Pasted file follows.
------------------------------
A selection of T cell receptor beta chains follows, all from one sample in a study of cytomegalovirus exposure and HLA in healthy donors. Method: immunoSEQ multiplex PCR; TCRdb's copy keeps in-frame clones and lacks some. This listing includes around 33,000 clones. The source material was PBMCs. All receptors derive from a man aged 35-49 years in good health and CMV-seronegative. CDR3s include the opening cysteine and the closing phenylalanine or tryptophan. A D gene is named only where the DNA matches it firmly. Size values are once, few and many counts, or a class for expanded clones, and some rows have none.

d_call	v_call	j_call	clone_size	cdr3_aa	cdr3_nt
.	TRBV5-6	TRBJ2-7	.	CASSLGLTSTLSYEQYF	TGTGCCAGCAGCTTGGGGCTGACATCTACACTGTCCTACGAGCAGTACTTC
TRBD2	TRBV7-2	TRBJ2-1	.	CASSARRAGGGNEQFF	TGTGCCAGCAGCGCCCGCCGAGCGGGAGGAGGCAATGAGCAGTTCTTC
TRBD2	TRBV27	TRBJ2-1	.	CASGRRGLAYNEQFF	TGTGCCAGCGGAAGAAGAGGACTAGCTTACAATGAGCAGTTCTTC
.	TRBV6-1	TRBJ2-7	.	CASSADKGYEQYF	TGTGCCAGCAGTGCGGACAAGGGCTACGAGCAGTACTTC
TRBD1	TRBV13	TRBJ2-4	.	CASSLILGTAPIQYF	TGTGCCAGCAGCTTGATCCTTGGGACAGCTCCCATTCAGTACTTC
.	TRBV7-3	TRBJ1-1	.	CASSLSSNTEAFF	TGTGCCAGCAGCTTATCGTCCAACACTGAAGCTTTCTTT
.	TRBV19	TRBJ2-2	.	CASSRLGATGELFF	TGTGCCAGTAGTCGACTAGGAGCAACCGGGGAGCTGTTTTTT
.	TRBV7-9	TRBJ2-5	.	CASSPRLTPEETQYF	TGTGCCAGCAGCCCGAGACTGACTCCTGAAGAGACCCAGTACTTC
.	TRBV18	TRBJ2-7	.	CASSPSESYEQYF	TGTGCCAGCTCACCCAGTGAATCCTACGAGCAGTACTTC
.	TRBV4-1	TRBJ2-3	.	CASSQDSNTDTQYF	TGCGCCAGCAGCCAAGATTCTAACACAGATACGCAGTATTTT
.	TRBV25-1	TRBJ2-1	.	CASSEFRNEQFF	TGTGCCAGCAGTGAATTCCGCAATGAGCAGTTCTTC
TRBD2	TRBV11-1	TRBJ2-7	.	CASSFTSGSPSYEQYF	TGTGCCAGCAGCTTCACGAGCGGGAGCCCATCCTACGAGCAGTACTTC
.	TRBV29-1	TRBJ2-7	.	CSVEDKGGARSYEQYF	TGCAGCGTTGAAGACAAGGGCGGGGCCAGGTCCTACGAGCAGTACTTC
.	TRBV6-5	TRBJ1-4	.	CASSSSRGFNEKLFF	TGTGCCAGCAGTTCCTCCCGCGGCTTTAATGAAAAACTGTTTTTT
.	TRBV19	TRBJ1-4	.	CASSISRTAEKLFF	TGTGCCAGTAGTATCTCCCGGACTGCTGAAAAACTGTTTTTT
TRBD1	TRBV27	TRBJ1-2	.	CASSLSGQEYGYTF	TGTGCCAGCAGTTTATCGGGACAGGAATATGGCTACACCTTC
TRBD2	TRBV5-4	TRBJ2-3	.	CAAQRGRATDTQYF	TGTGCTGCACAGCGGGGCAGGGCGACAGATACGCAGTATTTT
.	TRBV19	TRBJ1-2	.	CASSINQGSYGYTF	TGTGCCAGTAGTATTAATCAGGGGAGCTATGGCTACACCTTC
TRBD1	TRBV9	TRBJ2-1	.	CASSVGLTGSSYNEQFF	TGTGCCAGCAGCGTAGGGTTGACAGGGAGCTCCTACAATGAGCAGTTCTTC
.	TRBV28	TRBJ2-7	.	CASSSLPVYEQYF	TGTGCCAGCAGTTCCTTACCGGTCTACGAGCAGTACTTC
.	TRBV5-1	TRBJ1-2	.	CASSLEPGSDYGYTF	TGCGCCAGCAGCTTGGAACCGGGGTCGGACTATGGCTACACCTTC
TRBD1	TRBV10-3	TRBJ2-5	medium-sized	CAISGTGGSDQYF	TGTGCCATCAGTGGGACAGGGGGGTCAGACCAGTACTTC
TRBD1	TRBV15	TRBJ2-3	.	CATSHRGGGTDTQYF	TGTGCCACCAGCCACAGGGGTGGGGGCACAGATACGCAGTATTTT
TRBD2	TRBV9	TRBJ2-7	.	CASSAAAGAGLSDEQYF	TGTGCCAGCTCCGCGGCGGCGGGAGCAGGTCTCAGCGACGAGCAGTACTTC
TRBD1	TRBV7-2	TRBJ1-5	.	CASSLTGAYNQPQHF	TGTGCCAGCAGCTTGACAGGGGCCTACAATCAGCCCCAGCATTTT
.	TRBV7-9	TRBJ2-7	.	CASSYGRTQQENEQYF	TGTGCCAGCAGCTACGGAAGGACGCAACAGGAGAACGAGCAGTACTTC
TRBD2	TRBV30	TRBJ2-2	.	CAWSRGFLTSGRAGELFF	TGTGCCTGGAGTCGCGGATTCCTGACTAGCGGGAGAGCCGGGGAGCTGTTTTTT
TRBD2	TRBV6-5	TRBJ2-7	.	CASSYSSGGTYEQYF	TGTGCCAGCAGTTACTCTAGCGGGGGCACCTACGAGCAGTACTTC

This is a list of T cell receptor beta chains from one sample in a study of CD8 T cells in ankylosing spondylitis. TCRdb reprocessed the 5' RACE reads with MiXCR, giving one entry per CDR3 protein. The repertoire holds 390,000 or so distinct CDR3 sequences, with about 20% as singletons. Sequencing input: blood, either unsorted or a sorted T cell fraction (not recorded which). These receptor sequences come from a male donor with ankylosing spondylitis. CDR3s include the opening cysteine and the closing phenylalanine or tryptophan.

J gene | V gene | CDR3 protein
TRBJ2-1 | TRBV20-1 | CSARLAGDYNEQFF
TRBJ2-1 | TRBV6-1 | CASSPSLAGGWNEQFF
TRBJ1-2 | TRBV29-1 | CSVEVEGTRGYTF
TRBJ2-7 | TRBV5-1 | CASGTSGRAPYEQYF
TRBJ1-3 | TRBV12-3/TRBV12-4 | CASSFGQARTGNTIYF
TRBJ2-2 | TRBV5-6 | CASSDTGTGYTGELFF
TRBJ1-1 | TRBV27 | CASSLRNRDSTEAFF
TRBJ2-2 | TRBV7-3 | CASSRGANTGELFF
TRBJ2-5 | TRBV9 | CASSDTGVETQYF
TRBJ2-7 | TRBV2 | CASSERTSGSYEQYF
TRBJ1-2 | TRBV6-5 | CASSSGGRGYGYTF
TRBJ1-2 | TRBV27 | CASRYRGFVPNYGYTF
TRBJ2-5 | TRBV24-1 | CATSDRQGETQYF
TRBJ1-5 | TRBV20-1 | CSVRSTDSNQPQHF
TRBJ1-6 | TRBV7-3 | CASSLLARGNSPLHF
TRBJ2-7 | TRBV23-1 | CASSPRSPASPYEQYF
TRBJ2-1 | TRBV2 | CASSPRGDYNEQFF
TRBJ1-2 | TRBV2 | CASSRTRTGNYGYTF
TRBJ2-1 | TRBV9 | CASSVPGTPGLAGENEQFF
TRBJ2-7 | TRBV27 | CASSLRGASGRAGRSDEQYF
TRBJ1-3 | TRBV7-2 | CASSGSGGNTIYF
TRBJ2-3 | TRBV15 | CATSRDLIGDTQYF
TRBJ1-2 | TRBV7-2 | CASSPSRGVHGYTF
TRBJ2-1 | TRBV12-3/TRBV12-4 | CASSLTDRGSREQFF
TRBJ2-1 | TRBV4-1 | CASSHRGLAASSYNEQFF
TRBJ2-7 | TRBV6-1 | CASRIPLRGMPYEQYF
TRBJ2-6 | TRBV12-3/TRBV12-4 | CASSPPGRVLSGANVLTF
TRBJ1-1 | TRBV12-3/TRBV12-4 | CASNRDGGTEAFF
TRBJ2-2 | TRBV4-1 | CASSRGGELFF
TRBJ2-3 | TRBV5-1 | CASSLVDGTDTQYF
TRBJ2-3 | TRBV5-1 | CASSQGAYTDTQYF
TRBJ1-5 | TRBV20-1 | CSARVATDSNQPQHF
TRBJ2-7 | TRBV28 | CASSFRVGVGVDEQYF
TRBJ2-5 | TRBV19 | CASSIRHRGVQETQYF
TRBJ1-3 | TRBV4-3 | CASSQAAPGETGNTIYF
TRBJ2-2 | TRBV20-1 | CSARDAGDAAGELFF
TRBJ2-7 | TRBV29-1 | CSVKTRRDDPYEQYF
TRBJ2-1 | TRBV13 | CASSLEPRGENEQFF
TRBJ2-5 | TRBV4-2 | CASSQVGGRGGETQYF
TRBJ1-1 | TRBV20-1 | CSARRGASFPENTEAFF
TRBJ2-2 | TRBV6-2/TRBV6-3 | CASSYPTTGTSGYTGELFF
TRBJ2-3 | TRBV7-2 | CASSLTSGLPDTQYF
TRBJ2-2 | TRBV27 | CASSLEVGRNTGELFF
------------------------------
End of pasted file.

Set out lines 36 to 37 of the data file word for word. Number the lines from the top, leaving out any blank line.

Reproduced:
TRBJ2-7 | TRBV5-1 | CASGTSGRAPYEQYF
TRBJ1-3 | TRBV12-3/TRBV12-4 | CASSFGQARTGNTIYF